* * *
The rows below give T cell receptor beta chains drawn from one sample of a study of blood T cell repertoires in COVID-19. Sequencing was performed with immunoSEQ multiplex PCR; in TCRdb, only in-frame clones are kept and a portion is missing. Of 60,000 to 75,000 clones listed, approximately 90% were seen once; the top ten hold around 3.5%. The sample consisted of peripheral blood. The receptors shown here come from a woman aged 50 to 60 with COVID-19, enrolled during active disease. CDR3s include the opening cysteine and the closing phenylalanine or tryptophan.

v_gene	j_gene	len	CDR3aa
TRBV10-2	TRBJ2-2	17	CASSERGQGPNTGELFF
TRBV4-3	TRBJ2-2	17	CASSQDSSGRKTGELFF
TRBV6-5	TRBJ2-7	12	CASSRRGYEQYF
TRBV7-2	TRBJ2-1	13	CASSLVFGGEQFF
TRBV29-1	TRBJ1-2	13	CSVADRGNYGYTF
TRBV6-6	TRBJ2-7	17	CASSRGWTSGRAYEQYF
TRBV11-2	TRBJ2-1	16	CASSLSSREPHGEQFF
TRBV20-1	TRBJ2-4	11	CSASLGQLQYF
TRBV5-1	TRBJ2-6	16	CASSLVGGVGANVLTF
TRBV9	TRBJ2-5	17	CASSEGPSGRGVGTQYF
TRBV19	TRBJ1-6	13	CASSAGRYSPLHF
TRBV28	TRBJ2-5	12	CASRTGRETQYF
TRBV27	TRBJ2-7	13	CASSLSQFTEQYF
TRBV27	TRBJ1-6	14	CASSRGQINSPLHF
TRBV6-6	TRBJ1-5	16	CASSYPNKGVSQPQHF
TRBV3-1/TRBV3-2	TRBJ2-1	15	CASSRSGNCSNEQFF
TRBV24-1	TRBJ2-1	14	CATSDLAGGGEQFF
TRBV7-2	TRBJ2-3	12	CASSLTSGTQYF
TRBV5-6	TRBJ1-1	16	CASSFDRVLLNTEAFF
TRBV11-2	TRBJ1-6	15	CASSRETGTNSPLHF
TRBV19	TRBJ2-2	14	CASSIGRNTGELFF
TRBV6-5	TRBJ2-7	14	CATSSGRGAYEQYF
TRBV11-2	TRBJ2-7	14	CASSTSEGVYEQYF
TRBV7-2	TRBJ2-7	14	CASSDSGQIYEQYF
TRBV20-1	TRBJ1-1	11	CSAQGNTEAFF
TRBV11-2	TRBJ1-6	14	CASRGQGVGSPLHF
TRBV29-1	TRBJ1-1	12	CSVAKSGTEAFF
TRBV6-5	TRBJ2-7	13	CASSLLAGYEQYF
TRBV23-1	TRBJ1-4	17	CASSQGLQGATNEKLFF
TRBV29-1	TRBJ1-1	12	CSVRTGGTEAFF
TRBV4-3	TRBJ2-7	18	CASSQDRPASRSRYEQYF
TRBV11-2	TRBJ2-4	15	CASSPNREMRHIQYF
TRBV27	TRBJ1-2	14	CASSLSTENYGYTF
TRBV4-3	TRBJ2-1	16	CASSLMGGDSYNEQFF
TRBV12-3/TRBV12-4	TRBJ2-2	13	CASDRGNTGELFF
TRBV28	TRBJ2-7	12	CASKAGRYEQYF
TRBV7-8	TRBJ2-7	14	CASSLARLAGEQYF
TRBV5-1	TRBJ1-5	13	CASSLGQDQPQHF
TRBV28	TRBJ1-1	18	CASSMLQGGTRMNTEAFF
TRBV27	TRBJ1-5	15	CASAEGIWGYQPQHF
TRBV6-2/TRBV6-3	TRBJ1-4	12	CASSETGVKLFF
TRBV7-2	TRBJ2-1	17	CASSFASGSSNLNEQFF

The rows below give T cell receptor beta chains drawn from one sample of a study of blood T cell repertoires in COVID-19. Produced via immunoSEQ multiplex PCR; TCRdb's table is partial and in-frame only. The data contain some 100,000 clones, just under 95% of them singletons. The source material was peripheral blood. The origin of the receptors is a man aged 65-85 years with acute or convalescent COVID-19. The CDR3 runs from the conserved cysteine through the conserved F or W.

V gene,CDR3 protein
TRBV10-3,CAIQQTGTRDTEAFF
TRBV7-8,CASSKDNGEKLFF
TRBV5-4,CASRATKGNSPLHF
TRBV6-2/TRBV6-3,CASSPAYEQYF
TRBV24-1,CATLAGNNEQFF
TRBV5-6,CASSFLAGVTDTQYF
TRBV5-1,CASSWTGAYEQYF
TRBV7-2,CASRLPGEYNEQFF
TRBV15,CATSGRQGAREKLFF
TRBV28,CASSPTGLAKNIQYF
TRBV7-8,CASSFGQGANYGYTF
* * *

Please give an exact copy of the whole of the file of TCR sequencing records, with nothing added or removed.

The rows below give T cell receptor beta chains drawn from one sample of a study of blood T cell repertoires in COVID-19. Sequencing was performed with immunoSEQ multiplex PCR; in TCRdb, only in-frame clones are kept and a portion is missing. Of 60,000 to 75,000 clones listed, approximately 90% were seen once; the top ten hold around 3.5%. The sample consisted of peripheral blood. The receptors shown here come from a woman aged 50 to 60 with COVID-19, enrolled during active disease. CDR3s include the opening cysteine and the closing phenylalanine or tryptophan.

v_gene	j_gene	len	CDR3aa
TRBV10-2	TRBJ2-2	17	CASSERGQGPNTGELFF
TRBV4-3	TRBJ2-2	17	CASSQDSSGRKTGELFF
TRBV6-5	TRBJ2-7	12	CASSRRGYEQYF
TRBV7-2	TRBJ2-1	13	CASSLVFGGEQFF
TRBV29-1	TRBJ1-2	13	CSVADRGNYGYTF
TRBV6-6	TRBJ2-7	17	CASSRGWTSGRAYEQYF
TRBV11-2	TRBJ2-1	16	CASSLSSREPHGEQFF
TRBV20-1	TRBJ2-4	11	CSASLGQLQYF
TRBV5-1	TRBJ2-6	16	CASSLVGGVGANVLTF
TRBV9	TRBJ2-5	17	CASSEGPSGRGVGTQYF
TRBV19	TRBJ1-6	13	CASSAGRYSPLHF
TRBV28	TRBJ2-5	12	CASRTGRETQYF
TRBV27	TRBJ2-7	13	CASSLSQFTEQYF
TRBV27	TRBJ1-6	14	CASSRGQINSPLHF
TRBV6-6	TRBJ1-5	16	CASSYPNKGVSQPQHF
TRBV3-1/TRBV3-2	TRBJ2-1	15	CASSRSGNCSNEQFF
TRBV24-1	TRBJ2-1	14	CATSDLAGGGEQFF
TRBV7-2	TRBJ2-3	12	CASSLTSGTQYF
TRBV5-6	TRBJ1-1	16	CASSFDRVLLNTEAFF
TRBV11-2	TRBJ1-6	15	CASSRETGTNSPLHF
TRBV19	TRBJ2-2	14	CASSIGRNTGELFF
TRBV6-5	TRBJ2-7	14	CATSSGRGAYEQYF
TRBV11-2	TRBJ2-7	14	CASSTSEGVYEQYF
TRBV7-2	TRBJ2-7	14	CASSDSGQIYEQYF
TRBV20-1	TRBJ1-1	11	CSAQGNTEAFF
TRBV11-2	TRBJ1-6	14	CASRGQGVGSPLHF
TRBV29-1	TRBJ1-1	12	CSVAKSGTEAFF
TRBV6-5	TRBJ2-7	13	CASSLLAGYEQYF
TRBV23-1	TRBJ1-4	17	CASSQGLQGATNEKLFF
TRBV29-1	TRBJ1-1	12	CSVRTGGTEAFF
TRBV4-3	TRBJ2-7	18	CASSQDRPASRSRYEQYF
TRBV11-2	TRBJ2-4	15	CASSPNREMRHIQYF
TRBV27	TRBJ1-2	14	CASSLSTENYGYTF
TRBV4-3	TRBJ2-1	16	CASSLMGGDSYNEQFF
TRBV12-3/TRBV12-4	TRBJ2-2	13	CASDRGNTGELFF
TRBV28	TRBJ2-7	12	CASKAGRYEQYF
TRBV7-8	TRBJ2-7	14	CASSLARLAGEQYF
TRBV5-1	TRBJ1-5	13	CASSLGQDQPQHF
TRBV28	TRBJ1-1	18	CASSMLQGGTRMNTEAFF
TRBV27	TRBJ1-5	15	CASAEGIWGYQPQHF
TRBV6-2/TRBV6-3	TRBJ1-4	12	CASSETGVKLFF
TRBV7-2	TRBJ2-1	17	CASSFASGSSNLNEQFF

The rows below give T cell receptor beta chains drawn from one sample of a study of blood T cell repertoires in COVID-19. Produced via immunoSEQ multiplex PCR; TCRdb's table is partial and in-frame only. The data contain some 100,000 clones, just under 95% of them singletons. The source material was peripheral blood. The origin of the receptors is a man aged 65-85 years with acute or convalescent COVID-19. The CDR3 runs from the conserved cysteine through the conserved F or W.

V gene,CDR3 protein
TRBV10-3,CAIQQTGTRDTEAFF
TRBV7-8,CASSKDNGEKLFF
TRBV5-4,CASRATKGNSPLHF
TRBV6-2/TRBV6-3,CASSPAYEQYF
TRBV24-1,CATLAGNNEQFF
TRBV5-6,CASSFLAGVTDTQYF
TRBV5-1,CASSWTGAYEQYF
TRBV7-2,CASRLPGEYNEQFF
TRBV15,CATSGRQGAREKLFF
TRBV28,CASSPTGLAKNIQYF
TRBV7-8,CASSFGQGANYGYTF